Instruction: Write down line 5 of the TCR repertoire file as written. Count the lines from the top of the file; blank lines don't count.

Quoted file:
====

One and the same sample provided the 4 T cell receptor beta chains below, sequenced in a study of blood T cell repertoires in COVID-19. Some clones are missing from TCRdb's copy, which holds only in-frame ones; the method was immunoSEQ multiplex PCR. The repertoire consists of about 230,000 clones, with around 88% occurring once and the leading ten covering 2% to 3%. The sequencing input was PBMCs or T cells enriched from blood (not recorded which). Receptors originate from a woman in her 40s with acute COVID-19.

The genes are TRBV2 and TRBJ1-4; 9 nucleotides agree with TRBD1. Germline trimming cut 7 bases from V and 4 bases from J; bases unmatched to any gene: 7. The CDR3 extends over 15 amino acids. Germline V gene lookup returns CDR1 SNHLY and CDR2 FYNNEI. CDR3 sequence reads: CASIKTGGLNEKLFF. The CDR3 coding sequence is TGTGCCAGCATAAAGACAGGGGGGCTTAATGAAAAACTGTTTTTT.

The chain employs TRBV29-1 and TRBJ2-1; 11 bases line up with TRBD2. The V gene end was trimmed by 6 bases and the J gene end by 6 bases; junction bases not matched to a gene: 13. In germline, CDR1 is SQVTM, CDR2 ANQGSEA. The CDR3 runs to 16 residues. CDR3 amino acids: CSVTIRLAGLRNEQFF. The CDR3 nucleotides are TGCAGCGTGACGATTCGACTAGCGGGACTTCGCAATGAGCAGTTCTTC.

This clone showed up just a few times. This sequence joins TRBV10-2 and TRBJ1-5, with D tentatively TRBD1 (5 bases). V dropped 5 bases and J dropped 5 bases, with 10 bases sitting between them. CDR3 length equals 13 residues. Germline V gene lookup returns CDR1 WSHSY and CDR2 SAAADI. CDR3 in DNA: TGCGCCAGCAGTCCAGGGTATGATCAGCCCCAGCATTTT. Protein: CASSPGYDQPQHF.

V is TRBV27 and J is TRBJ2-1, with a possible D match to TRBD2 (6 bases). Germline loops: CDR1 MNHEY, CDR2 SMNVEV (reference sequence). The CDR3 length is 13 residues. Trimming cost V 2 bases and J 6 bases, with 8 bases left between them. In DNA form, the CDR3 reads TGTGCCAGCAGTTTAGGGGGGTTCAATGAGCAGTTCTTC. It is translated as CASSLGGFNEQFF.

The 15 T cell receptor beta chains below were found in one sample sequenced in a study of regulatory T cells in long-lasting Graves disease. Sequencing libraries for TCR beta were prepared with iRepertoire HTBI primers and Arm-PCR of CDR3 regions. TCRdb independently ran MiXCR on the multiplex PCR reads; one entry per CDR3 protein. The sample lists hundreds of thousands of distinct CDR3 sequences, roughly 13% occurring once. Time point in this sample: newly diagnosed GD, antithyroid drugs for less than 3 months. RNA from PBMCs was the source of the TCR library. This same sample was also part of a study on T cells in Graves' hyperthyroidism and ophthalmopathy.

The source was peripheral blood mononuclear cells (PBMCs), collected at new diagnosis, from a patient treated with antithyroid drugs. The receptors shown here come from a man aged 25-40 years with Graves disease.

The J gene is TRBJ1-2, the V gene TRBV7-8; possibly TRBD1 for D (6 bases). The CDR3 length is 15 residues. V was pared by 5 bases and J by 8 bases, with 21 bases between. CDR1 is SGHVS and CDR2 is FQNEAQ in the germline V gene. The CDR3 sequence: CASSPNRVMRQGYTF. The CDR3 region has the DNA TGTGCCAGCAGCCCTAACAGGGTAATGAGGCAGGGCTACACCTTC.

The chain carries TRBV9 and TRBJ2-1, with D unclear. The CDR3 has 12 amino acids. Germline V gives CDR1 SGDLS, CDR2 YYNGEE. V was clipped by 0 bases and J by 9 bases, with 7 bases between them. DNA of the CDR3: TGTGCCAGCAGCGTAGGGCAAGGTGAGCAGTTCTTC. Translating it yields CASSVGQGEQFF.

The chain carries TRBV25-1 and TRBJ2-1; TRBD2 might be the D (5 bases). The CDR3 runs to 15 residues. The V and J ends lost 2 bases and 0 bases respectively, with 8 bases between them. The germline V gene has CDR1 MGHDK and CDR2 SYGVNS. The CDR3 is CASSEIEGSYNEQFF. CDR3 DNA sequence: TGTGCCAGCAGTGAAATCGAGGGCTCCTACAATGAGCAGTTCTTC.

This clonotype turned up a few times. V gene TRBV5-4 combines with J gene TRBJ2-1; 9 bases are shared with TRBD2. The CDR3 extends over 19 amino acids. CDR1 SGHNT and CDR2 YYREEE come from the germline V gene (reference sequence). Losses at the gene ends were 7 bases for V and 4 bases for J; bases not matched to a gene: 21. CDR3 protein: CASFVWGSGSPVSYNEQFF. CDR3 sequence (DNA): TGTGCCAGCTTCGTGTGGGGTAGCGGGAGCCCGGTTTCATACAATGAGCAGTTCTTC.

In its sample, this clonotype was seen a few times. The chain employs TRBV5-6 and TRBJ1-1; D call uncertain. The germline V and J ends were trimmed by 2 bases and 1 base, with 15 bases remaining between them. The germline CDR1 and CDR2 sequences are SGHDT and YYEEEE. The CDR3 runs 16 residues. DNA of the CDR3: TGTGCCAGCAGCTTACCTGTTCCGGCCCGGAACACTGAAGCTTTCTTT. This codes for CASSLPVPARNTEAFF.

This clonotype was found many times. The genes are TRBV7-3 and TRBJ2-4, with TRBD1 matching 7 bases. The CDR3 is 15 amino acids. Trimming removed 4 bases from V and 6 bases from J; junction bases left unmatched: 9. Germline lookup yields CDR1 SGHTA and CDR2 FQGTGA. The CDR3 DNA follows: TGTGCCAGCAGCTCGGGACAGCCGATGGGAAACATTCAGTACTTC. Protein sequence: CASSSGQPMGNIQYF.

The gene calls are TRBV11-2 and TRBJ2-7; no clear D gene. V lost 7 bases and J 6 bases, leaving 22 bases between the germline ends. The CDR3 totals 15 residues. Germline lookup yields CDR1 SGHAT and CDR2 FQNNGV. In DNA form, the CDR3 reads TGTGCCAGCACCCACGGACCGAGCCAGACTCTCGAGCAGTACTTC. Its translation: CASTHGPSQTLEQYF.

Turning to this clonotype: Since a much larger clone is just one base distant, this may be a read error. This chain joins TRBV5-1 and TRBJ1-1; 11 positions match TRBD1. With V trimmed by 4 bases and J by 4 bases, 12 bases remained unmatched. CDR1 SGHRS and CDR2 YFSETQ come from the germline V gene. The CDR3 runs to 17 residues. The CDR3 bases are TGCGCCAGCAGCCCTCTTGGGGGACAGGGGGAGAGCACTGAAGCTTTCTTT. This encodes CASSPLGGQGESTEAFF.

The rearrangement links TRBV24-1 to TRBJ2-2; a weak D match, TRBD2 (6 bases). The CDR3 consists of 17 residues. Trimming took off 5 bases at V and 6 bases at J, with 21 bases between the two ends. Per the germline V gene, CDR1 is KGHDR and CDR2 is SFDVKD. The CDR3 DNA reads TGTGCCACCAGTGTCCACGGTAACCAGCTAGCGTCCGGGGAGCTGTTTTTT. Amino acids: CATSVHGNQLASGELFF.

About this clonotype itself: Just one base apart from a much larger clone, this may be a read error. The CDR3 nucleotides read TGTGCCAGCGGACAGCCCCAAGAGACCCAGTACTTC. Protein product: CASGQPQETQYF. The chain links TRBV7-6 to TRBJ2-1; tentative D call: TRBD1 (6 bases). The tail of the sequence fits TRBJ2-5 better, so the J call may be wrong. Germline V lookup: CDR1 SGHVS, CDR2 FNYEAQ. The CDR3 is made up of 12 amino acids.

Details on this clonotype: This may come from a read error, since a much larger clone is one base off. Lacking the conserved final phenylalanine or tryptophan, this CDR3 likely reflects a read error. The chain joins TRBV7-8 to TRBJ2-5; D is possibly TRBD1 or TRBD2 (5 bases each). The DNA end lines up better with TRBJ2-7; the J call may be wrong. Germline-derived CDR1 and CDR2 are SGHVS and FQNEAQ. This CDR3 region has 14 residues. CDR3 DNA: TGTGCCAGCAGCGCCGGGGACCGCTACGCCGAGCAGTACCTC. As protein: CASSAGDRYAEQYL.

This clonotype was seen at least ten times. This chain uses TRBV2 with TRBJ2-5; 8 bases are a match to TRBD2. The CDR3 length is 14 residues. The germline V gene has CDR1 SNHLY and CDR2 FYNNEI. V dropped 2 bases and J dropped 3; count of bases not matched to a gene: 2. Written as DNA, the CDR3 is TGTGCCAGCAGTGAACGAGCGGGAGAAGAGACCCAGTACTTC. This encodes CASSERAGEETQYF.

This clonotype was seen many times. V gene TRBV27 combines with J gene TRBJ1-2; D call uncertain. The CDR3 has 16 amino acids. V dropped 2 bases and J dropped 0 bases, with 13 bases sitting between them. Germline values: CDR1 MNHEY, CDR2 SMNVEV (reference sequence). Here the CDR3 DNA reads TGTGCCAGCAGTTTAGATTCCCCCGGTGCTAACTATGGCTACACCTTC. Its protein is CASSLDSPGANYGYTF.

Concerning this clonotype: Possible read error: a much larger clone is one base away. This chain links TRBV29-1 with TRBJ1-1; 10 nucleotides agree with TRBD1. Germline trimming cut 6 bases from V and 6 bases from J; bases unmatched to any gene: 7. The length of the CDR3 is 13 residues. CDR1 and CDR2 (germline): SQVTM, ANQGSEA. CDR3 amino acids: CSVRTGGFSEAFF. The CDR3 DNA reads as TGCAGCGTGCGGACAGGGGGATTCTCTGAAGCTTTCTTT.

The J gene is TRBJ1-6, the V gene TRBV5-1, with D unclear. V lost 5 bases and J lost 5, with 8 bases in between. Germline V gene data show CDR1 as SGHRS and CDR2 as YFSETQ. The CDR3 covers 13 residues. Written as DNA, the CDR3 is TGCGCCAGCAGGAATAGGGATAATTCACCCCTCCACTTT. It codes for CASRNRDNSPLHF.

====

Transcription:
V is TRBV27 and J is TRBJ2-1, with a possible D match to TRBD2 (6 bases). Germline loops: CDR1 MNHEY, CDR2 SMNVEV (reference sequence). The CDR3 length is 13 residues. Trimming cost V 2 bases and J 6 bases, with 8 bases left between them. In DNA form, the CDR3 reads TGTGCCAGCAGTTTAGGGGGGTTCAATGAGCAGTTCTTC. It is translated as CASSLGGFNEQFF.